He inhales deep, lets it out, “He’s dead” he says, like telling me it’s still raining outside.
I stop a moment, looking around, “Dead” I repeat back, a bit of shock, a lot of remorse, “What happened to him?”
“Everything” he says, looking to me….”You would know that if you had been here, even just come back for that matter. Where the hell have you been?”
I tell him my story, though he is critical as usual. I try to give him specifics to make it more believable and he looks interested, but I can tell he really doesn’t care to believe me.
“So…wait, woah-woah” he says, setting down another empty beer, “You want me to believe some bull shit story about you joining the Naval Fleet and becoming an officer?” He shakes his head, “You were always full of shit, you know that? You didn’t even look far to make that story up. From building ships to flying on them. Wow, real original.” He gestures to some other guy in the bar, “Hey, check it out. It’s my little bro the Navy Captain!”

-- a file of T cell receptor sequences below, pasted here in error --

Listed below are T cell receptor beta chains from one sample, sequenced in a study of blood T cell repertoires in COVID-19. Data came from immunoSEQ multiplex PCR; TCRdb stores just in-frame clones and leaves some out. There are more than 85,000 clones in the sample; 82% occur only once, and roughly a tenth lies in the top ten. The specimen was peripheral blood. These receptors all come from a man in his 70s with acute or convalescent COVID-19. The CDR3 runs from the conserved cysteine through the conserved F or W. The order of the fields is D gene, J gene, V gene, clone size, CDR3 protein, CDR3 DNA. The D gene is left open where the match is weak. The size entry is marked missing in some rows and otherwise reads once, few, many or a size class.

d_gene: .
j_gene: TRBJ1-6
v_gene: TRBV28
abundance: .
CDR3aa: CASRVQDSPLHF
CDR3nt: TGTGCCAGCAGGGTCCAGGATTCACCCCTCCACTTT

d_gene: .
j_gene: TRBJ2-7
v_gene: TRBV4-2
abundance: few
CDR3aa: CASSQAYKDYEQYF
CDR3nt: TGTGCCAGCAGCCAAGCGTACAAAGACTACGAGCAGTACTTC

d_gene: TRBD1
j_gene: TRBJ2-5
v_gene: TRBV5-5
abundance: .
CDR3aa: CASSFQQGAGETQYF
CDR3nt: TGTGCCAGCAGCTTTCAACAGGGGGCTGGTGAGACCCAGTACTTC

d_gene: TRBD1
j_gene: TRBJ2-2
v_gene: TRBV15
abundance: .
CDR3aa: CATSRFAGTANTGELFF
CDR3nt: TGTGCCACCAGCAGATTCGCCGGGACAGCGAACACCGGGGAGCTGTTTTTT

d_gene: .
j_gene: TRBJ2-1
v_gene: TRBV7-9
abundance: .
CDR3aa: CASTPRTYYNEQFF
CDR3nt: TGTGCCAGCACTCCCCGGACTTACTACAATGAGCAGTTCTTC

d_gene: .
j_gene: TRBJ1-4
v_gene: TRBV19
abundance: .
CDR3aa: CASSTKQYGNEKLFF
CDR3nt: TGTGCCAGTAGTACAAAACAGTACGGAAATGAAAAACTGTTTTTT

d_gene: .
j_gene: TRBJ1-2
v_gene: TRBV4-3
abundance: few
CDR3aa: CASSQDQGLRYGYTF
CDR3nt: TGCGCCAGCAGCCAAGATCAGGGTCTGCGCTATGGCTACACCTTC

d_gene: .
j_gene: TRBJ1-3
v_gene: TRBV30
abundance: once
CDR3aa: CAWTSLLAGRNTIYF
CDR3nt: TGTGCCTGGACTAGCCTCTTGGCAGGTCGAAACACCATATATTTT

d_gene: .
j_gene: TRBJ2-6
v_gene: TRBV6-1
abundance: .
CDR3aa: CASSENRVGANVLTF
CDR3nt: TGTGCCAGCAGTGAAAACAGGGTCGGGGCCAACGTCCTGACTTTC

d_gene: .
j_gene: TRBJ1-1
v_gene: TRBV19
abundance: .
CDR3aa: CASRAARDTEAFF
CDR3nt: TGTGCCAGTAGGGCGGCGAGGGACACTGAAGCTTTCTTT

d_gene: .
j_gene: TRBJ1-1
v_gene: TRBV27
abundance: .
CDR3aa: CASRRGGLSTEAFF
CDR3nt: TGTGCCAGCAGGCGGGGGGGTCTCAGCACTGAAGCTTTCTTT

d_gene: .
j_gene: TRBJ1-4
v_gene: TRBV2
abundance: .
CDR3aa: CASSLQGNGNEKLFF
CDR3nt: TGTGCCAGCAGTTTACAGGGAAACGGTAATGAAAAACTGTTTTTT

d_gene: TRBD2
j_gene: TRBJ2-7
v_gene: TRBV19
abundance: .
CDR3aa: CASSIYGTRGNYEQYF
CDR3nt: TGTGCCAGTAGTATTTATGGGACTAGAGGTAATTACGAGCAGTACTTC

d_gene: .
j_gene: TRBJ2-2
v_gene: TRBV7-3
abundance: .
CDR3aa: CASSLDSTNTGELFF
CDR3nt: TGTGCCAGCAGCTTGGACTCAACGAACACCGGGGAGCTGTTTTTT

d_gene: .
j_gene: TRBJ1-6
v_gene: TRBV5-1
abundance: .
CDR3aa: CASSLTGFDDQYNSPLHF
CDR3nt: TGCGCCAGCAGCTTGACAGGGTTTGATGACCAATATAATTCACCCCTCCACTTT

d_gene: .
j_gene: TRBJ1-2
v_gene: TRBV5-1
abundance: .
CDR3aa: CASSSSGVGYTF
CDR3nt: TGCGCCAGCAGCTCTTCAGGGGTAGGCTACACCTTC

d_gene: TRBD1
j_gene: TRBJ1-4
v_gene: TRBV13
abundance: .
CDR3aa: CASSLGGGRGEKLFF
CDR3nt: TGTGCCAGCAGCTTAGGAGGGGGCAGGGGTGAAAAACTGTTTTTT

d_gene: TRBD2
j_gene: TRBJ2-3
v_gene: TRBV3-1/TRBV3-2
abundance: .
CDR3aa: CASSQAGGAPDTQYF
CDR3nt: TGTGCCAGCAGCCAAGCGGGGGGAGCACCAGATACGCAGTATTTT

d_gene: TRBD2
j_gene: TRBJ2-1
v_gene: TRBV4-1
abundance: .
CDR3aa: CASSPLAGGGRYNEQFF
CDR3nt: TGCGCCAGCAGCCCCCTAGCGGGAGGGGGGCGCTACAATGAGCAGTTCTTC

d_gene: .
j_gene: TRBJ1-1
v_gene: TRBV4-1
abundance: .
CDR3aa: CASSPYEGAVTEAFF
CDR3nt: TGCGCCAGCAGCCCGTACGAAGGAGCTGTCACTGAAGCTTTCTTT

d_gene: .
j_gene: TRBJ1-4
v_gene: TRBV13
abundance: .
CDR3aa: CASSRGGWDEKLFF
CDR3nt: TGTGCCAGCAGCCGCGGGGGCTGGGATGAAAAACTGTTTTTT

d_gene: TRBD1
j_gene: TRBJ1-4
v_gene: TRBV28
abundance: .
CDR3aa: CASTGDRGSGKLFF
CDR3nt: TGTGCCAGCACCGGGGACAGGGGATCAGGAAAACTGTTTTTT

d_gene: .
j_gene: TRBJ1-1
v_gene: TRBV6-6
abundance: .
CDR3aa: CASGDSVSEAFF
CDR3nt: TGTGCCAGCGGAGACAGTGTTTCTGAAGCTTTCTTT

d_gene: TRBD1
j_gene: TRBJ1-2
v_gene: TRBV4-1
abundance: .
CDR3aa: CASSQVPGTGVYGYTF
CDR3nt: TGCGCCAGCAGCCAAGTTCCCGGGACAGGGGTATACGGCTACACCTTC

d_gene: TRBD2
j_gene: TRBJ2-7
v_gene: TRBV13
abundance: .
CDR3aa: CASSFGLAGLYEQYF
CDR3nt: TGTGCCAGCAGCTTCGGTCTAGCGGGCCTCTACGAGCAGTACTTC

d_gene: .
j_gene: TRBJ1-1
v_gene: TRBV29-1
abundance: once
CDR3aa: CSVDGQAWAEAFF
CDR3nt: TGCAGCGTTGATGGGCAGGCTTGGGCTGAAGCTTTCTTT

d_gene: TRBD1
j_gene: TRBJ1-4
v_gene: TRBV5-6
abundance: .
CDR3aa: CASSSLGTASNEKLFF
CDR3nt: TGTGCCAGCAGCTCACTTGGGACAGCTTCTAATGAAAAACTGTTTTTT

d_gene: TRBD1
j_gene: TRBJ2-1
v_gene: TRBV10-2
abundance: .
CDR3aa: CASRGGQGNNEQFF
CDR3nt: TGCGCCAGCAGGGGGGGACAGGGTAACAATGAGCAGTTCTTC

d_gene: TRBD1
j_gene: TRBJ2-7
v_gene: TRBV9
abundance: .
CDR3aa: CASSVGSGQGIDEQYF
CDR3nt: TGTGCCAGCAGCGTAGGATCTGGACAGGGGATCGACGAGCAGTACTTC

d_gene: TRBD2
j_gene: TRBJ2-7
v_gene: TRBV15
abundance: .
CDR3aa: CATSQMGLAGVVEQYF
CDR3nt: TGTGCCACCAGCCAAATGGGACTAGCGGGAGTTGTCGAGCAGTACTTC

I shake my head, not even looking to the man. The man doesn’t seem to know what to do, so he goes back to his business of ignoring us.
I didn’t come here for this. I just thought I would…see them both. I’m not going to convince him, so I just get another beer and talk about his favorite subject – himself. “And what about you? Since he died? How’ve you been?”
Elbows on the bar, he turns his hands up before tapping them back down hard, cigarette smoke swirling. He gives a bit of a blank stare to nowhere. He looked bad – terrible – worse than the last time I saw him. He and I worked these yards as soon as we were able to – too little ambition to do much else with our miserable lives. He takes another drag as I look to him with familiarity, though with some apathetic pity. He talks about some girl he knew that is now in jail and how she may be pregnant with his kid. He then rambles on until he does what he usually does – ask for money. I turn him down, so it just gives him a reason to act like a jackass.